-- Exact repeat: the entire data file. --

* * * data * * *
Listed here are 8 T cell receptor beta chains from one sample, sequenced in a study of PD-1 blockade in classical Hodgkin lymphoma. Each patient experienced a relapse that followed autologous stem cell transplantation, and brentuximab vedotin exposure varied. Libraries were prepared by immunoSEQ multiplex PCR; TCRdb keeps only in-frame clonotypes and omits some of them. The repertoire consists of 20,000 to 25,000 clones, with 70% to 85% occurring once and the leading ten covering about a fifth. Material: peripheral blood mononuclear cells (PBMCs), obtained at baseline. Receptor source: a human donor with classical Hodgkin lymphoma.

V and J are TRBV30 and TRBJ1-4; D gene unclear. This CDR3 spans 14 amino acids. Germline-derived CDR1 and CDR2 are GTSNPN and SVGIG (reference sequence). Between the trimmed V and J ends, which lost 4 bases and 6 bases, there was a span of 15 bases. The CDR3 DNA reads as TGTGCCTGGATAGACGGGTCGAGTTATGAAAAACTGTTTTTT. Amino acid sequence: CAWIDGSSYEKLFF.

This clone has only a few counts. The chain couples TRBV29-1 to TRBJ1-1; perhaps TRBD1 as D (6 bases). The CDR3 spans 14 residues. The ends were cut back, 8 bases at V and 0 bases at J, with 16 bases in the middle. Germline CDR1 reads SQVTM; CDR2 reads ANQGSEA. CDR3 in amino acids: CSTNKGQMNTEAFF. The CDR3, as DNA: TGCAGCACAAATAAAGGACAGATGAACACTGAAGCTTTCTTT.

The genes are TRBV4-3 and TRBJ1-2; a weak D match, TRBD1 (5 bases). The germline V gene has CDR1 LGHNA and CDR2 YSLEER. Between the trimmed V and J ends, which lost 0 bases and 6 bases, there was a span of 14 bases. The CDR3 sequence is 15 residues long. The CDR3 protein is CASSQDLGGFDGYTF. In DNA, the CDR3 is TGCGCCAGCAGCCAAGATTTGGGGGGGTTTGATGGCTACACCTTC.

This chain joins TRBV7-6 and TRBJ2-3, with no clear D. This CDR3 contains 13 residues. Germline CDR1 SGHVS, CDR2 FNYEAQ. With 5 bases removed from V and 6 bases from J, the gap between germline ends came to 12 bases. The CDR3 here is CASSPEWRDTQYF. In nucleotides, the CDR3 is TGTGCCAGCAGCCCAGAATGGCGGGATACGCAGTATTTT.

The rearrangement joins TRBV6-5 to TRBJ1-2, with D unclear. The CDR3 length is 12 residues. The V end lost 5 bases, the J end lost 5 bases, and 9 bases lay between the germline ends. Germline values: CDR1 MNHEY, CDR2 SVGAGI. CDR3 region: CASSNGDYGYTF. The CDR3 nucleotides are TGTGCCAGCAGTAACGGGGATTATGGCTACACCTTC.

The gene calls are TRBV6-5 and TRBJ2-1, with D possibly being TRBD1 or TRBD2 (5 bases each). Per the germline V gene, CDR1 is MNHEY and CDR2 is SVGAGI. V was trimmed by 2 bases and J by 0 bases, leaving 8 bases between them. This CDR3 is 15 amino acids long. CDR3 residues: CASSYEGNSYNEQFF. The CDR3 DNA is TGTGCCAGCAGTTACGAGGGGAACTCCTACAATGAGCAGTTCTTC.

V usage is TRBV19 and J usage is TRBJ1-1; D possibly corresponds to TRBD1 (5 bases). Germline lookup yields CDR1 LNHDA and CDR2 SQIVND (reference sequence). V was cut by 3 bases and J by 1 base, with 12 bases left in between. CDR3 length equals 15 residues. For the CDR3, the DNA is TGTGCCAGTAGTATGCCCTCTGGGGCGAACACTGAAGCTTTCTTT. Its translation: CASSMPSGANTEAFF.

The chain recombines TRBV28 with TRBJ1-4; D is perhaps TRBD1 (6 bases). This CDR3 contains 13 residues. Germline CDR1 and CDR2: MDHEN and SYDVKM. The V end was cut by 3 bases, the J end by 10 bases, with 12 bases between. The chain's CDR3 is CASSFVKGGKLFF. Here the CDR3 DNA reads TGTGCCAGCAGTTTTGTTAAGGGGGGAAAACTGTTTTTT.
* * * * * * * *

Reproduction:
Listed here are 8 T cell receptor beta chains from one sample, sequenced in a study of PD-1 blockade in classical Hodgkin lymphoma. Each patient experienced a relapse that followed autologous stem cell transplantation, and brentuximab vedotin exposure varied. Libraries were prepared by immunoSEQ multiplex PCR; TCRdb keeps only in-frame clonotypes and omits some of them. The repertoire consists of 20,000 to 25,000 clones, with 70% to 85% occurring once and the leading ten covering about a fifth. Material: peripheral blood mononuclear cells (PBMCs), obtained at baseline. Receptor source: a human donor with classical Hodgkin lymphoma.

V and J are TRBV30 and TRBJ1-4; D gene unclear. This CDR3 spans 14 amino acids. Germline-derived CDR1 and CDR2 are GTSNPN and SVGIG (reference sequence). Between the trimmed V and J ends, which lost 4 bases and 6 bases, there was a span of 15 bases. The CDR3 DNA reads as TGTGCCTGGATAGACGGGTCGAGTTATGAAAAACTGTTTTTT. Amino acid sequence: CAWIDGSSYEKLFF.

This clone has only a few counts. The chain couples TRBV29-1 to TRBJ1-1; perhaps TRBD1 as D (6 bases). The CDR3 spans 14 residues. The ends were cut back, 8 bases at V and 0 bases at J, with 16 bases in the middle. Germline CDR1 reads SQVTM; CDR2 reads ANQGSEA. CDR3 in amino acids: CSTNKGQMNTEAFF. The CDR3, as DNA: TGCAGCACAAATAAAGGACAGATGAACACTGAAGCTTTCTTT.

The genes are TRBV4-3 and TRBJ1-2; a weak D match, TRBD1 (5 bases). The germline V gene has CDR1 LGHNA and CDR2 YSLEER. Between the trimmed V and J ends, which lost 0 bases and 6 bases, there was a span of 14 bases. The CDR3 sequence is 15 residues long. The CDR3 protein is CASSQDLGGFDGYTF. In DNA, the CDR3 is TGCGCCAGCAGCCAAGATTTGGGGGGGTTTGATGGCTACACCTTC.

This chain joins TRBV7-6 and TRBJ2-3, with no clear D. This CDR3 contains 13 residues. Germline CDR1 SGHVS, CDR2 FNYEAQ. With 5 bases removed from V and 6 bases from J, the gap between germline ends came to 12 bases. The CDR3 here is CASSPEWRDTQYF. In nucleotides, the CDR3 is TGTGCCAGCAGCCCAGAATGGCGGGATACGCAGTATTTT.

The rearrangement joins TRBV6-5 to TRBJ1-2, with D unclear. The CDR3 length is 12 residues. The V end lost 5 bases, the J end lost 5 bases, and 9 bases lay between the germline ends. Germline values: CDR1 MNHEY, CDR2 SVGAGI. CDR3 region: CASSNGDYGYTF. The CDR3 nucleotides are TGTGCCAGCAGTAACGGGGATTATGGCTACACCTTC.

The gene calls are TRBV6-5 and TRBJ2-1, with D possibly being TRBD1 or TRBD2 (5 bases each). Per the germline V gene, CDR1 is MNHEY and CDR2 is SVGAGI. V was trimmed by 2 bases and J by 0 bases, leaving 8 bases between them. This CDR3 is 15 amino acids long. CDR3 residues: CASSYEGNSYNEQFF. The CDR3 DNA is TGTGCCAGCAGTTACGAGGGGAACTCCTACAATGAGCAGTTCTTC.

V usage is TRBV19 and J usage is TRBJ1-1; D possibly corresponds to TRBD1 (5 bases). Germline lookup yields CDR1 LNHDA and CDR2 SQIVND (reference sequence). V was cut by 3 bases and J by 1 base, with 12 bases left in between. CDR3 length equals 15 residues. For the CDR3, the DNA is TGTGCCAGTAGTATGCCCTCTGGGGCGAACACTGAAGCTTTCTTT. Its translation: CASSMPSGANTEAFF.

The chain recombines TRBV28 with TRBJ1-4; D is perhaps TRBD1 (6 bases). This CDR3 contains 13 residues. Germline CDR1 and CDR2: MDHEN and SYDVKM. The V end was cut by 3 bases, the J end by 10 bases, with 12 bases between. The chain's CDR3 is CASSFVKGGKLFF. Here the CDR3 DNA reads TGTGCCAGCAGTTTTGTTAAGGGGGGAAAACTGTTTTTT.